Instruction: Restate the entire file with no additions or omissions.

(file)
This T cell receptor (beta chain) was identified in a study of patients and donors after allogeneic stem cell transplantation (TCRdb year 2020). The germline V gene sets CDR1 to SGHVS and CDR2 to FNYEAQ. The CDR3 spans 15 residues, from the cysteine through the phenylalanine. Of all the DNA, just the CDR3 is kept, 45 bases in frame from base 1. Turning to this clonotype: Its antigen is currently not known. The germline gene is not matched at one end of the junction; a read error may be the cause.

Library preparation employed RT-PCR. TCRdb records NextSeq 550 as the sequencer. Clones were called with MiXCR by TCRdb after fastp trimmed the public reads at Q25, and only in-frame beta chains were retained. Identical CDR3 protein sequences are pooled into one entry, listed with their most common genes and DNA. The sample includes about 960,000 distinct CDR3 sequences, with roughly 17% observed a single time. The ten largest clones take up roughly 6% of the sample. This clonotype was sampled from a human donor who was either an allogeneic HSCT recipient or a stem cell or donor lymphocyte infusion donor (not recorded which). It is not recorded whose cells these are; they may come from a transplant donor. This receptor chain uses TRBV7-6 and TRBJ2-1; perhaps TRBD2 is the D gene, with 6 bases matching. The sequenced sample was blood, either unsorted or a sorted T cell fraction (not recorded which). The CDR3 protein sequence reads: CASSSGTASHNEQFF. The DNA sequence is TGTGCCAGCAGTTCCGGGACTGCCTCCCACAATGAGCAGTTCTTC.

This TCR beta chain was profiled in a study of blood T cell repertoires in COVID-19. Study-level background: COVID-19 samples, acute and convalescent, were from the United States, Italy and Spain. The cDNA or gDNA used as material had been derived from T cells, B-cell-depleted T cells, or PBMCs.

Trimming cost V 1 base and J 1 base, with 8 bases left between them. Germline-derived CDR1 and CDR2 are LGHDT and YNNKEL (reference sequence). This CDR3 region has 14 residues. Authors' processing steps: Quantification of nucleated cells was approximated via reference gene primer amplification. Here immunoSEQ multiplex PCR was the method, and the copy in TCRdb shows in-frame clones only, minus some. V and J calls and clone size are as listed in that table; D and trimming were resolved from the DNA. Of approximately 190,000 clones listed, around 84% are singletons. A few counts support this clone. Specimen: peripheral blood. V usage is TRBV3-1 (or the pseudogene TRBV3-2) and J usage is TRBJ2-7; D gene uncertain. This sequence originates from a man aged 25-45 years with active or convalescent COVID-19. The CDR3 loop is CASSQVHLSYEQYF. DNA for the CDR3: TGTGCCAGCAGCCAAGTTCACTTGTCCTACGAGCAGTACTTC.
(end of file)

This T cell receptor (beta chain) was identified in a study of patients and donors after allogeneic stem cell transplantation (TCRdb year 2020). The germline V gene sets CDR1 to SGHVS and CDR2 to FNYEAQ. The CDR3 spans 15 residues, from the cysteine through the phenylalanine. Of all the DNA, just the CDR3 is kept, 45 bases in frame from base 1. Turning to this clonotype: Its antigen is currently not known. The germline gene is not matched at one end of the junction; a read error may be the cause.

Library preparation employed RT-PCR. TCRdb records NextSeq 550 as the sequencer. Clones were called with MiXCR by TCRdb after fastp trimmed the public reads at Q25, and only in-frame beta chains were retained. Identical CDR3 protein sequences are pooled into one entry, listed with their most common genes and DNA. The sample includes about 960,000 distinct CDR3 sequences, with roughly 17% observed a single time. The ten largest clones take up roughly 6% of the sample. This clonotype was sampled from a human donor who was either an allogeneic HSCT recipient or a stem cell or donor lymphocyte infusion donor (not recorded which). It is not recorded whose cells these are; they may come from a transplant donor. This receptor chain uses TRBV7-6 and TRBJ2-1; perhaps TRBD2 is the D gene, with 6 bases matching. The sequenced sample was blood, either unsorted or a sorted T cell fraction (not recorded which). The CDR3 protein sequence reads: CASSSGTASHNEQFF. The DNA sequence is TGTGCCAGCAGTTCCGGGACTGCCTCCCACAATGAGCAGTTCTTC.

This TCR beta chain was profiled in a study of blood T cell repertoires in COVID-19. Study-level background: COVID-19 samples, acute and convalescent, were from the United States, Italy and Spain. The cDNA or gDNA used as material had been derived from T cells, B-cell-depleted T cells, or PBMCs.

Trimming cost V 1 base and J 1 base, with 8 bases left between them. Germline-derived CDR1 and CDR2 are LGHDT and YNNKEL (reference sequence). This CDR3 region has 14 residues. Authors' processing steps: Quantification of nucleated cells was approximated via reference gene primer amplification. Here immunoSEQ multiplex PCR was the method, and the copy in TCRdb shows in-frame clones only, minus some. V and J calls and clone size are as listed in that table; D and trimming were resolved from the DNA. Of approximately 190,000 clones listed, around 84% are singletons. A few counts support this clone. Specimen: peripheral blood. V usage is TRBV3-1 (or the pseudogene TRBV3-2) and J usage is TRBJ2-7; D gene uncertain. This sequence originates from a man aged 25-45 years with active or convalescent COVID-19. The CDR3 loop is CASSQVHLSYEQYF. DNA for the CDR3: TGTGCCAGCAGCCAAGTTCACTTGTCCTACGAGCAGTACTTC.